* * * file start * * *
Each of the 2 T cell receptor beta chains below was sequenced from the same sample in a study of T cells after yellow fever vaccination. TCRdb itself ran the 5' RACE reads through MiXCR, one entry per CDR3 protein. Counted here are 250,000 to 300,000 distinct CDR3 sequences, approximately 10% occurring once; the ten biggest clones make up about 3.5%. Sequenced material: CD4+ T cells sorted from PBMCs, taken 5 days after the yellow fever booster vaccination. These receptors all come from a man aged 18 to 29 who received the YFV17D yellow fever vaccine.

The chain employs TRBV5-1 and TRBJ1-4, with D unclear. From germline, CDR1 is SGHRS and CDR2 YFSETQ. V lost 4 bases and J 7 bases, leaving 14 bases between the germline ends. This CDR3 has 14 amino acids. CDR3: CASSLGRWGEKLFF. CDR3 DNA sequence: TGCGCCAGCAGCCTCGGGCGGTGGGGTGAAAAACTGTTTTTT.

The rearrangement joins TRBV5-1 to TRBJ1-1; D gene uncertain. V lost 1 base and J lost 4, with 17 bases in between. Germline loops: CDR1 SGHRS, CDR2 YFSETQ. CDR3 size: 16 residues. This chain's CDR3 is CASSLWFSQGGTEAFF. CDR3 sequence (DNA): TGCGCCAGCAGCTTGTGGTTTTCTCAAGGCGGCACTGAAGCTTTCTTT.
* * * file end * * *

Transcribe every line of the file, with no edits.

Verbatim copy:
Each of the 2 T cell receptor beta chains below was sequenced from the same sample in a study of T cells after yellow fever vaccination. TCRdb itself ran the 5' RACE reads through MiXCR, one entry per CDR3 protein. Counted here are 250,000 to 300,000 distinct CDR3 sequences, approximately 10% occurring once; the ten biggest clones make up about 3.5%. Sequenced material: CD4+ T cells sorted from PBMCs, taken 5 days after the yellow fever booster vaccination. These receptors all come from a man aged 18 to 29 who received the YFV17D yellow fever vaccine.

The chain employs TRBV5-1 and TRBJ1-4, with D unclear. From germline, CDR1 is SGHRS and CDR2 YFSETQ. V lost 4 bases and J 7 bases, leaving 14 bases between the germline ends. This CDR3 has 14 amino acids. CDR3: CASSLGRWGEKLFF. CDR3 DNA sequence: TGCGCCAGCAGCCTCGGGCGGTGGGGTGAAAAACTGTTTTTT.

The rearrangement joins TRBV5-1 to TRBJ1-1; D gene uncertain. V lost 1 base and J lost 4, with 17 bases in between. Germline loops: CDR1 SGHRS, CDR2 YFSETQ. CDR3 size: 16 residues. This chain's CDR3 is CASSLWFSQGGTEAFF. CDR3 sequence (DNA): TGCGCCAGCAGCTTGTGGTTTTCTCAAGGCGGCACTGAAGCTTTCTTT.